22. tvdxer Senior Member

    Minnesota, U.S.A.
    Minnesota, U.S.A. - English
    That's interesting. Personally, the kinesthetic applications have never really worked for me - but I think I'm very much not a kinesthetic person. I'm definitely a visual and verbal person. For me, the best way to learn is to constantly hear the language, so it integrates in my head, and to read, read, read texts and about verb tenses, prepositions, etc.
  23. Hakro

    Hakro Senior Member

    Helsinki, Finland
    Finnish - Finland
    In Finland the movies, TV-films etc. are never dubbed, always subtitled. The consequence is that when speaking with a foreigner I may unconsciously try to find the translated text; so I move my eyes from the person's face somewhere lower, which can be misunderstood when I speak with a woman.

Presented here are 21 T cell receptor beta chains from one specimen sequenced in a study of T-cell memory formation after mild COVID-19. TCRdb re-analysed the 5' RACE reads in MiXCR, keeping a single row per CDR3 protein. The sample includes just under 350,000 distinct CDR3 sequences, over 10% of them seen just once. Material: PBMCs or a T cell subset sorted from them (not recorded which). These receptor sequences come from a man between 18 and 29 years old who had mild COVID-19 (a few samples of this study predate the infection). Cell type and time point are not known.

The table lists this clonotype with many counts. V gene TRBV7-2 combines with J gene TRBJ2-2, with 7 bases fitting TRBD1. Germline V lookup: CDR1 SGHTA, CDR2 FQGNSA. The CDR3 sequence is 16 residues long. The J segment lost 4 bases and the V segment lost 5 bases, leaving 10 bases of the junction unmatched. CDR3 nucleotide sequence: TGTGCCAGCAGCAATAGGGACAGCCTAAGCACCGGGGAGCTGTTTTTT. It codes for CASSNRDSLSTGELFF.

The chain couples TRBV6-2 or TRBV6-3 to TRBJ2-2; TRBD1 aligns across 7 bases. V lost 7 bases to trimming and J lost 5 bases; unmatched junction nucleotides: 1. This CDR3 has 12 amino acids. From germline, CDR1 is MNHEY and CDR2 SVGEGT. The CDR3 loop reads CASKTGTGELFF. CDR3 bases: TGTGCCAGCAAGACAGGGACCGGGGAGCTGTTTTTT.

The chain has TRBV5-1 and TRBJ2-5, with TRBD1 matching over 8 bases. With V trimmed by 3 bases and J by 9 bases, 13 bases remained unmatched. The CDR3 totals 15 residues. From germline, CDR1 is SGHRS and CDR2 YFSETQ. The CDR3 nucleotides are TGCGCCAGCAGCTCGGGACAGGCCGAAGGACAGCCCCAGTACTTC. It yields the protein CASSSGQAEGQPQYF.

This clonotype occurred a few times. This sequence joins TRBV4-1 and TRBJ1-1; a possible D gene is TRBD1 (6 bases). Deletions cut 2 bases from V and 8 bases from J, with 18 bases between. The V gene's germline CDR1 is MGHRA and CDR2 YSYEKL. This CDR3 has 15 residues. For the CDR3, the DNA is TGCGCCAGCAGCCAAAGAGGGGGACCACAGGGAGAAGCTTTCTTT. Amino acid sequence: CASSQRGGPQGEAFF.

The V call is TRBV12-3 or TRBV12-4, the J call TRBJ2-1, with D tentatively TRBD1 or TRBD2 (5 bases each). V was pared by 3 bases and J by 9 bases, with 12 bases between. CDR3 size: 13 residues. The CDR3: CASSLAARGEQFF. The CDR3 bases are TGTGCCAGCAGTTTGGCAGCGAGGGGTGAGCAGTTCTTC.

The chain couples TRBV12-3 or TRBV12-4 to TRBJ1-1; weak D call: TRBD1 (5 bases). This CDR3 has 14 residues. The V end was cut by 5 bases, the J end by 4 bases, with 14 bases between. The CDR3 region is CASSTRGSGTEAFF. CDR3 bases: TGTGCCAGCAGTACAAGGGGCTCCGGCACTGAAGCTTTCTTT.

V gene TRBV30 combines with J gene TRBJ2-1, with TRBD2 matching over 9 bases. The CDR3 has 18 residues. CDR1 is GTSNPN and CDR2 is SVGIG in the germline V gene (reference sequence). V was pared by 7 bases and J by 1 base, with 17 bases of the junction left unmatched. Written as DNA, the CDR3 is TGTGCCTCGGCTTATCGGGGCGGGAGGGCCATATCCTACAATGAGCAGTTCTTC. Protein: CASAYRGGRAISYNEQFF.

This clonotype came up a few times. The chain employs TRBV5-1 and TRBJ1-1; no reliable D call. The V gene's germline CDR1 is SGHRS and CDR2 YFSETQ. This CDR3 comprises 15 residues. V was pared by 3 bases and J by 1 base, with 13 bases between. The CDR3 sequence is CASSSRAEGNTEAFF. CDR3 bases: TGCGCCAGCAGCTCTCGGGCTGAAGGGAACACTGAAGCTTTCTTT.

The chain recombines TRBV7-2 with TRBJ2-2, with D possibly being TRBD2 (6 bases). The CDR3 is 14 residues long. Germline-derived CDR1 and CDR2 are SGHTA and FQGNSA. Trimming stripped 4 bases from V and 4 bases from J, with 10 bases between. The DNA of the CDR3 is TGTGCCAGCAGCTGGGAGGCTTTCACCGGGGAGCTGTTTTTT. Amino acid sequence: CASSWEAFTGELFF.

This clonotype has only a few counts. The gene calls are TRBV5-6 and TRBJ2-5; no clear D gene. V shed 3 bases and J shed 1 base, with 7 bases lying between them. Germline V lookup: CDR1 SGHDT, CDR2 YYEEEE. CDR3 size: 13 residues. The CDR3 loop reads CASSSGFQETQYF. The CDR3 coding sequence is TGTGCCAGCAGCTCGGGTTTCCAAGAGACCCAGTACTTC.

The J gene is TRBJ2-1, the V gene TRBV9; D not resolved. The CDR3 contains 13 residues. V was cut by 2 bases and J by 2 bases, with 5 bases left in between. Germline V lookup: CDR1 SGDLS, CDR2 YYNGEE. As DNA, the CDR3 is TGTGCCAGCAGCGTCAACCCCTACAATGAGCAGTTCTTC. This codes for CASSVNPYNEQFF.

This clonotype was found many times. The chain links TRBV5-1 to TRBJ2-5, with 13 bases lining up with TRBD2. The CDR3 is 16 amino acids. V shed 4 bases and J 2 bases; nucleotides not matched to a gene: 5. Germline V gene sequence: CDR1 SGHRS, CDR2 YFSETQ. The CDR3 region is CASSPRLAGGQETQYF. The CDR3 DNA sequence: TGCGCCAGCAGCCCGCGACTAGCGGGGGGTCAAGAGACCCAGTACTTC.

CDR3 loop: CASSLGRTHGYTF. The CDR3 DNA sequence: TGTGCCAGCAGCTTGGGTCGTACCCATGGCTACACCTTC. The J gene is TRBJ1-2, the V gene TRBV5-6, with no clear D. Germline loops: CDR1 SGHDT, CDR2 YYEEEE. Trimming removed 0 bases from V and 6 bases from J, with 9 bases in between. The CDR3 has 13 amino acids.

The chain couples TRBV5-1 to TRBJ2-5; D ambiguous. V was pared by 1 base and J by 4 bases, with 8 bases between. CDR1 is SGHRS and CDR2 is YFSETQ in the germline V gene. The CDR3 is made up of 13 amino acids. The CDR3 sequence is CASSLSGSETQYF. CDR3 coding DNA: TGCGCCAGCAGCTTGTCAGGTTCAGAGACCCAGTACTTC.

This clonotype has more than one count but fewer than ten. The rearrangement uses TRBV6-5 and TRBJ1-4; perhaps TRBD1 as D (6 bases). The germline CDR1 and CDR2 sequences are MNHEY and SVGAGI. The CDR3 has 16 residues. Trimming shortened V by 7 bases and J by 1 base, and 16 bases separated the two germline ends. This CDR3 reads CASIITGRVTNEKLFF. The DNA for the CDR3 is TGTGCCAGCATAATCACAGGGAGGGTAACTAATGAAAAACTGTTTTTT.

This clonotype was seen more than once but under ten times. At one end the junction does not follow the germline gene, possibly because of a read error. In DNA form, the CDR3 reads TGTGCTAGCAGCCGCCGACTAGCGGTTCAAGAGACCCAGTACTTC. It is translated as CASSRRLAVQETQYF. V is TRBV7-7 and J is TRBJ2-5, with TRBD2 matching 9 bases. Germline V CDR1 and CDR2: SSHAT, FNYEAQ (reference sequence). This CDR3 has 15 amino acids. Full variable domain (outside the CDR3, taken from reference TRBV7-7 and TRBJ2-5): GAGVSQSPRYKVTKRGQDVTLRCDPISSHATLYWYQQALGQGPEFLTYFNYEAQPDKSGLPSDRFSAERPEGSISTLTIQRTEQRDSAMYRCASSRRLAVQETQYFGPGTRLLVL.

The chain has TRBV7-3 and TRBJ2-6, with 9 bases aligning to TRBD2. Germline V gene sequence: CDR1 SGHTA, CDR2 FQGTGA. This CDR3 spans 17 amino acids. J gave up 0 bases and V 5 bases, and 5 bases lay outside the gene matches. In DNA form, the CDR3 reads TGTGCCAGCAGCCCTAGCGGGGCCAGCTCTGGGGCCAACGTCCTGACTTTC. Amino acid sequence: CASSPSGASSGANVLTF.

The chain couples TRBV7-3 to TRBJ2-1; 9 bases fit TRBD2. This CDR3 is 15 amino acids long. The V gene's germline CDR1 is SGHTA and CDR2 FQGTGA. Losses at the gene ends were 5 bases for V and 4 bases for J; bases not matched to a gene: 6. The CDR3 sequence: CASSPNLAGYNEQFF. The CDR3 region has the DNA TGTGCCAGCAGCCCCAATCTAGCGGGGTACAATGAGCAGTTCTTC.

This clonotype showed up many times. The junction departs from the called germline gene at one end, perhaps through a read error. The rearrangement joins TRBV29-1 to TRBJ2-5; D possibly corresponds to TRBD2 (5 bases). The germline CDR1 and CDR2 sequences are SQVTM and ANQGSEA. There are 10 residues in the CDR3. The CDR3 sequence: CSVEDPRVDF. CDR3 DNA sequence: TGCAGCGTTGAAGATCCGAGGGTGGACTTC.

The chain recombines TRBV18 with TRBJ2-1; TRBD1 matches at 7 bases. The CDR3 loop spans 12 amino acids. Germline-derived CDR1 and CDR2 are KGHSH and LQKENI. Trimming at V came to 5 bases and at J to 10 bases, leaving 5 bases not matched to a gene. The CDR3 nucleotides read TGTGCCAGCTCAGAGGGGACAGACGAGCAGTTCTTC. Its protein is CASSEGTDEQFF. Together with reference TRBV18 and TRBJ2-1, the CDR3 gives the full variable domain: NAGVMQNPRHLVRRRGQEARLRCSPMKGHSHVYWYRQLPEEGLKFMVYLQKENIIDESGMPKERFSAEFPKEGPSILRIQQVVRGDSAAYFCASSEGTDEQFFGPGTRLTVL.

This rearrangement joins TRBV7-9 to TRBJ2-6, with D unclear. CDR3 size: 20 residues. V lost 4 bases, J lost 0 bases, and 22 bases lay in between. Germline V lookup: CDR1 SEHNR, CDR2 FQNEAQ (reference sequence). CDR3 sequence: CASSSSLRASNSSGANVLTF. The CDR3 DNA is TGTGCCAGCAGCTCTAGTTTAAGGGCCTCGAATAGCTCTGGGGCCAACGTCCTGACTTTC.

24. Alberto77 Senior Member

    i have also problems in understanding english people speaking... i guess that it stems from the fact that i had only little contact with english speaking people, while i read much. so i can easily understand any kind of text while, for example for songs, i really feel "stupid", as i can understand a very low percentage... and the problem is that most of the time there are all words that i know, inside...
    i'm only glad i'm not the only one! ;-)
  25. nanel Senior Member

    Madrid (Spain)
    Spain (Spanish)